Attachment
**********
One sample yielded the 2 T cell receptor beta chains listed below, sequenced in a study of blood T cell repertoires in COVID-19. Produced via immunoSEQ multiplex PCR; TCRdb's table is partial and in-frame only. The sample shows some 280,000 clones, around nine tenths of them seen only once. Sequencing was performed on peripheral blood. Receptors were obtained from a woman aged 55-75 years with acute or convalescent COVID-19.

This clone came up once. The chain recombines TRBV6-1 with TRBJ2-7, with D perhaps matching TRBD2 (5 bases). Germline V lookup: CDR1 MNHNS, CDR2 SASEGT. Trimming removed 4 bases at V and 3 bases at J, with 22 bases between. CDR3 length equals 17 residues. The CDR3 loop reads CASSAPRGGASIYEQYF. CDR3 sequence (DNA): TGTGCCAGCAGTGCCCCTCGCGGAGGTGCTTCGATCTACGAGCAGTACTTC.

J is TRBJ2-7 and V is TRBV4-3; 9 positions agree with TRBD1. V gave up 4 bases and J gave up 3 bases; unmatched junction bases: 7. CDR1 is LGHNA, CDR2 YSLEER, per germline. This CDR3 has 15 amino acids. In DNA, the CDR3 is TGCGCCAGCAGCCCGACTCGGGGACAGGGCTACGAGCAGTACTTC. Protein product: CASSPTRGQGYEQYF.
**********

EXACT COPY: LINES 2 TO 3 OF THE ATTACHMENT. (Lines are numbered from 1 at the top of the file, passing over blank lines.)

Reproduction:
This clone came up once. The chain recombines TRBV6-1 with TRBJ2-7, with D perhaps matching TRBD2 (5 bases). Germline V lookup: CDR1 MNHNS, CDR2 SASEGT. Trimming removed 4 bases at V and 3 bases at J, with 22 bases between. CDR3 length equals 17 residues. The CDR3 loop reads CASSAPRGGASIYEQYF. CDR3 sequence (DNA): TGTGCCAGCAGTGCCCCTCGCGGAGGTGCTTCGATCTACGAGCAGTACTTC.

J is TRBJ2-7 and V is TRBV4-3; 9 positions agree with TRBD1. V gave up 4 bases and J gave up 3 bases; unmatched junction bases: 7. CDR1 is LGHNA, CDR2 YSLEER, per germline. This CDR3 has 15 amino acids. In DNA, the CDR3 is TGCGCCAGCAGCCCGACTCGGGGACAGGGCTACGAGCAGTACTTC. Protein product: CASSPTRGQGYEQYF.